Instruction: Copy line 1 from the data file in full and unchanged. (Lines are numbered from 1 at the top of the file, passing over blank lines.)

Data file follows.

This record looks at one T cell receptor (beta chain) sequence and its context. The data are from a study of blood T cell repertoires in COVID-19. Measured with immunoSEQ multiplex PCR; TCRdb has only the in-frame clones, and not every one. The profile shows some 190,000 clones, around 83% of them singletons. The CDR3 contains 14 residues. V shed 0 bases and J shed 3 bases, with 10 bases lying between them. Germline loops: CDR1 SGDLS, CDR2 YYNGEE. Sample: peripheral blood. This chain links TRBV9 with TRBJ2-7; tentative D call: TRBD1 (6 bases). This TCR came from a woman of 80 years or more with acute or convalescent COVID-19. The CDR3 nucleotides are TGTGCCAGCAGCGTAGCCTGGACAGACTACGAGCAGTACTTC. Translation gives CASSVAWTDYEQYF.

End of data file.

This record looks at one T cell receptor (beta chain) sequence and its context. The data are from a study of blood T cell repertoires in COVID-19. Measured with immunoSEQ multiplex PCR; TCRdb has only the in-frame clones, and not every one. The profile shows some 190,000 clones, around 83% of them singletons. The CDR3 contains 14 residues. V shed 0 bases and J shed 3 bases, with 10 bases lying between them. Germline loops: CDR1 SGDLS, CDR2 YYNGEE. Sample: peripheral blood. This chain links TRBV9 with TRBJ2-7; tentative D call: TRBD1 (6 bases). This TCR came from a woman of 80 years or more with acute or convalescent COVID-19. The CDR3 nucleotides are TGTGCCAGCAGCGTAGCCTGGACAGACTACGAGCAGTACTTC. Translation gives CASSVAWTDYEQYF.